Undergraduate USM students can choose from a range of interdisciplinary majors: bachelor’s degrees in social sciences, women and gender studies, art and entrepreneurial studies, and environmental science, planning and policy. Multidiscipline, co-taught courses are among those required of all undergraduates.
Moreover, many USM faculty and staff, along with students, already conduct research for or provide technical assistance to government, businesses and nonprofit organizations here in Portland, throughout the region and across Maine. USM students participate in internships and community service-learning projects with those same entities.
I don’t think the reorganization of USM means a “complete gutting” of liberal arts, as some argue. USM’s liberal arts departments are being downsized, not eliminated.
I also disagree with those who suggest that the changes will turn USM into a souped-up community college (not that there is anything wrong with a community college). The difference between teaching for jobs and careers and teaching for knowledge and critical thinking is being exaggerated in this debate. A good interdisciplinary education that prepares someone for a successful career requires grounding in the liberal arts.
There are elements of the current situation that trouble me. USM’s layoffs, for one, are disproportionately affecting women and faculty of color. In departments with weak performance evaluations once faculty members gain tenure, this can mean the loss of some of the most productive faculty. But laying off untenured or the most recently hired tenured faculty first is dictated by union contract rules. It is not fair to blame USM President Theodora Kalikow and Provost Michael Stevenson, as some have.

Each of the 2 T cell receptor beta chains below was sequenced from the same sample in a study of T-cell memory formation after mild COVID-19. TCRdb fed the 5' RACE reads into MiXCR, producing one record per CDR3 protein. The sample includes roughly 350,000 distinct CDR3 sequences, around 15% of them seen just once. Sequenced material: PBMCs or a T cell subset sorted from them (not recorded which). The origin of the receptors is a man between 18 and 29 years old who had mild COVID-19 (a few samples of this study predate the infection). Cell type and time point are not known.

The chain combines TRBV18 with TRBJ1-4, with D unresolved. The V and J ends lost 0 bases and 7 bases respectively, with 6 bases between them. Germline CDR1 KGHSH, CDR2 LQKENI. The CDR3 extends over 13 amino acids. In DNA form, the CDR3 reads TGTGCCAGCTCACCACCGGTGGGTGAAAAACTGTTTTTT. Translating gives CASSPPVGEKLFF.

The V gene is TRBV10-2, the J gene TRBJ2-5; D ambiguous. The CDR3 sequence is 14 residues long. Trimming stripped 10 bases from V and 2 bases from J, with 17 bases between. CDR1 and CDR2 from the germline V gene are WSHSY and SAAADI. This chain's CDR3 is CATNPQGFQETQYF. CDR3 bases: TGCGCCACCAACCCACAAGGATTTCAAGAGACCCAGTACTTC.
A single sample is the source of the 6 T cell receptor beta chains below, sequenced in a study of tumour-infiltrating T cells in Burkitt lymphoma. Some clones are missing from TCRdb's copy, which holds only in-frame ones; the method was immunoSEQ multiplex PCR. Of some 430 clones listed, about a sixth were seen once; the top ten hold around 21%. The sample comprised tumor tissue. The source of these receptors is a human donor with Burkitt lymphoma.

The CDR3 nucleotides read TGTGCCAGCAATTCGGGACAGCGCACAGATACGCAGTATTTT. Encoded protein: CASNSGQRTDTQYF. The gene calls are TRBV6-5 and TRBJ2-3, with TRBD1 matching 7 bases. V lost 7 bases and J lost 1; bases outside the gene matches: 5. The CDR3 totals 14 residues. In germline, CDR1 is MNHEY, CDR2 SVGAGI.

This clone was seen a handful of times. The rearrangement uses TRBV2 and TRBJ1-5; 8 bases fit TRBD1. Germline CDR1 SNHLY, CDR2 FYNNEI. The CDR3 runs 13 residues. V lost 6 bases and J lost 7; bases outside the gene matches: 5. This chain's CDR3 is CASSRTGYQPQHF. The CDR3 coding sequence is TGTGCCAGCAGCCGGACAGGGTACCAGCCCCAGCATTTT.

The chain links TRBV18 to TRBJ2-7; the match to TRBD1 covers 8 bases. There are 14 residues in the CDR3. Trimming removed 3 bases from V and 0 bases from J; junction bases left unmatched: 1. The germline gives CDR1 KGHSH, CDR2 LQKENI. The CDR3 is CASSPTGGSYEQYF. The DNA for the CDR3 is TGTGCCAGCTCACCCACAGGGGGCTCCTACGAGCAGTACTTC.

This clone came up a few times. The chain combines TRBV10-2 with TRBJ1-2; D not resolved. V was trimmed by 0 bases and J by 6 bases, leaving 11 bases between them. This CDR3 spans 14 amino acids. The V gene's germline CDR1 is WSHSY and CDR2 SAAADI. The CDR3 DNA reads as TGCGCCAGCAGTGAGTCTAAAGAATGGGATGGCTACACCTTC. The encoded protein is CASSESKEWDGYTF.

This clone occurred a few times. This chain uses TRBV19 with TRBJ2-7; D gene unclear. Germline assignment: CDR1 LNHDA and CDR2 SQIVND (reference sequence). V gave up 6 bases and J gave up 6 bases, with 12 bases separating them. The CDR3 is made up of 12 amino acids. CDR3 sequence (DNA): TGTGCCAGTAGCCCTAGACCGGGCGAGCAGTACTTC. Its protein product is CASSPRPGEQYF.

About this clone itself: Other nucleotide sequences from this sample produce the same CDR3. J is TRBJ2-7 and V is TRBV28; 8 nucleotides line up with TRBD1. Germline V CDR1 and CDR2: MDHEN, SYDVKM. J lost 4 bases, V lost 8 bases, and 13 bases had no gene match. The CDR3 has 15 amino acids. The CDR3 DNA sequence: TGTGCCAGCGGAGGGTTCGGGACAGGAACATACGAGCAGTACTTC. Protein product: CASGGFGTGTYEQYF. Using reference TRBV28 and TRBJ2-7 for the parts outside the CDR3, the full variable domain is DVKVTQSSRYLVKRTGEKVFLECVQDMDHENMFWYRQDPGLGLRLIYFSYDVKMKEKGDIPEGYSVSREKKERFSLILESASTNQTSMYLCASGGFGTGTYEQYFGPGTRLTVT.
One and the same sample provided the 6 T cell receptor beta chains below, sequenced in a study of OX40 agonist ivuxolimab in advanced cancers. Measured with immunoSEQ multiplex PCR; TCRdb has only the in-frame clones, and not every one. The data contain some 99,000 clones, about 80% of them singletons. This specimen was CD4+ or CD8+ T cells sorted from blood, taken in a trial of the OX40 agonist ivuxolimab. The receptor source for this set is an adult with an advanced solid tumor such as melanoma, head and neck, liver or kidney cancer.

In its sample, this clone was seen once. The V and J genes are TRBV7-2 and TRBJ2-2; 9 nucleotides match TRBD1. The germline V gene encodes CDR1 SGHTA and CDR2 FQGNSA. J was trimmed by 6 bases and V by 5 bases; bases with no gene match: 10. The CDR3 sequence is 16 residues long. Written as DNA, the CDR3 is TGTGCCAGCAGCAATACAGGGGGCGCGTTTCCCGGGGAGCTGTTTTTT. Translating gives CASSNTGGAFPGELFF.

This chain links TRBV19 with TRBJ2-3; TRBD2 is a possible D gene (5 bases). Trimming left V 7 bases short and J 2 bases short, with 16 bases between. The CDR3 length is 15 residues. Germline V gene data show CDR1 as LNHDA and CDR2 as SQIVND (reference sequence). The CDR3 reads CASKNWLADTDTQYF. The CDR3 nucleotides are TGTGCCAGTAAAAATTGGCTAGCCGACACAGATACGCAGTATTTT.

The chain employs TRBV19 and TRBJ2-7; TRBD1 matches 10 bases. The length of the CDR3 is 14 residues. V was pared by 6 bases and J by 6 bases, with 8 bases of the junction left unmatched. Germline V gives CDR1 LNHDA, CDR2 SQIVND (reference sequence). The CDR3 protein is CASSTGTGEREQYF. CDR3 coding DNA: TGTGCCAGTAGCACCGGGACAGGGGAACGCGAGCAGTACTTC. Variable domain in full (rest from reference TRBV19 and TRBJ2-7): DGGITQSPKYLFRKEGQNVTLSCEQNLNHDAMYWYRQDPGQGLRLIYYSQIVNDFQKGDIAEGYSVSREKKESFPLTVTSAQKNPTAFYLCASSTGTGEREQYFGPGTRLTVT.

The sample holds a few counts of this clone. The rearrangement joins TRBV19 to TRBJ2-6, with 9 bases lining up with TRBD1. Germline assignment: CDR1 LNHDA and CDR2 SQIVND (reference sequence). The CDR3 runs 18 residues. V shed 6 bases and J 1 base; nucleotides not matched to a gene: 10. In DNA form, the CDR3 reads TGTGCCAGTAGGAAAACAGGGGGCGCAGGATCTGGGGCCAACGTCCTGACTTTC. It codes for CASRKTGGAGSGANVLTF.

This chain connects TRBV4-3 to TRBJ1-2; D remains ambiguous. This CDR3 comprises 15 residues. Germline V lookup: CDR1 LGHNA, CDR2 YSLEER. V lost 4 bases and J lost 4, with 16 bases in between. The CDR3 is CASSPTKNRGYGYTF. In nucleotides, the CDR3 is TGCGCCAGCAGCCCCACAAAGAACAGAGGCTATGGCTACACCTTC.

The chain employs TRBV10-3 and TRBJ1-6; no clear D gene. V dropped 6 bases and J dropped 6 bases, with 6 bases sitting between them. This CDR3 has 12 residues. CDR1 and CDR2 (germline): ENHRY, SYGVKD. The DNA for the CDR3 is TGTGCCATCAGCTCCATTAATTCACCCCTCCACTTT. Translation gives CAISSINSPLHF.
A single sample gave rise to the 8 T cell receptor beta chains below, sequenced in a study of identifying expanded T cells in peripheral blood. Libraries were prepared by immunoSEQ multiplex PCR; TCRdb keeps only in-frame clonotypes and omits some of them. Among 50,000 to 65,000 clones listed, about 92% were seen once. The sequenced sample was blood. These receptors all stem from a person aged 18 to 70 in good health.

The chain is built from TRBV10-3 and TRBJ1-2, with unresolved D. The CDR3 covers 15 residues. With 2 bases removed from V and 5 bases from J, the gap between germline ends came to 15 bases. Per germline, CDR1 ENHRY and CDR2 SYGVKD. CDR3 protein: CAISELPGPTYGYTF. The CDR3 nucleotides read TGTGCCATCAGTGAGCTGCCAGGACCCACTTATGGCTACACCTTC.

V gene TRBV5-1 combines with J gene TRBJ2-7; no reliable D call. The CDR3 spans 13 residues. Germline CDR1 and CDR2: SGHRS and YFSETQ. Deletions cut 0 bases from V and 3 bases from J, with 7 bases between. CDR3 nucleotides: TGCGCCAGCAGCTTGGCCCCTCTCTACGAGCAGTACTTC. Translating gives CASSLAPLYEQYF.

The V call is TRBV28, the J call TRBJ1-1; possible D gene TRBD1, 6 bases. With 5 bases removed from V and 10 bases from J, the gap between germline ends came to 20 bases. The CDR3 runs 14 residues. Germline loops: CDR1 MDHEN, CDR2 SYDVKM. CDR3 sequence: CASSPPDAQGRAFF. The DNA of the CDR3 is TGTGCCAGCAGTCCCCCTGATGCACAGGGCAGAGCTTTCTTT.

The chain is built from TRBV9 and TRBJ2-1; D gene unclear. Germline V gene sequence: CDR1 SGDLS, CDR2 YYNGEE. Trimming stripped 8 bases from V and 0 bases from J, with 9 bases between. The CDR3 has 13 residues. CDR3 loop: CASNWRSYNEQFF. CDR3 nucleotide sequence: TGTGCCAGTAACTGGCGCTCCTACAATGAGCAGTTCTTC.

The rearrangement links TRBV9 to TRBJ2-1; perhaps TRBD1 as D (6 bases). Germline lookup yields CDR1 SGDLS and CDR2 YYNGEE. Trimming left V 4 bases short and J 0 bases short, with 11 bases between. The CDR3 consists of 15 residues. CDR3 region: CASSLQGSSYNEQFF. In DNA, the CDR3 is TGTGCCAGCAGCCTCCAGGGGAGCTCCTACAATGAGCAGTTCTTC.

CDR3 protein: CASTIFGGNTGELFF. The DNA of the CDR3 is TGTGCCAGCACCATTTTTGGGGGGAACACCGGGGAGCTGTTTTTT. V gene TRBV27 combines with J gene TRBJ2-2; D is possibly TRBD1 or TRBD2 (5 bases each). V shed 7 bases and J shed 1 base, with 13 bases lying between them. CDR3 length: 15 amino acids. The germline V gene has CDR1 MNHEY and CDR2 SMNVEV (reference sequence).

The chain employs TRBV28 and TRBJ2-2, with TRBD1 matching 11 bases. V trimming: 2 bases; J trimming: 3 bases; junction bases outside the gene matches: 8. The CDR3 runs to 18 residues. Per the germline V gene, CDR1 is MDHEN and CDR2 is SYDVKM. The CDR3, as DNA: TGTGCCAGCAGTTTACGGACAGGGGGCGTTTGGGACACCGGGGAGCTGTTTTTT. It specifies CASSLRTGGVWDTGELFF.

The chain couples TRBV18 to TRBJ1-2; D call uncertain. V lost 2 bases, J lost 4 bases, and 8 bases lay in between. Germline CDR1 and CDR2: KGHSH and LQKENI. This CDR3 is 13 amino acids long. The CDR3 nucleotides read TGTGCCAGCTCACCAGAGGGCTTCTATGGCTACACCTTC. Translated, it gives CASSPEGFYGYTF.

In many fields, the entry of significant numbers of women and people of color is a relatively recent phenomenon. This, combined with years of slow hiring, hiring freezes and the tendency for academics to delay retirement, means that USM’s senior faculty tend to be older, white and male.
Like many of my colleagues, I am also troubled by the size of the administration in the University of Maine System. A university needs a certain level of administration, so faculty can focus on academics, and a seven-campus system needs a central administration, but Maine’s university system does seem top-heavy.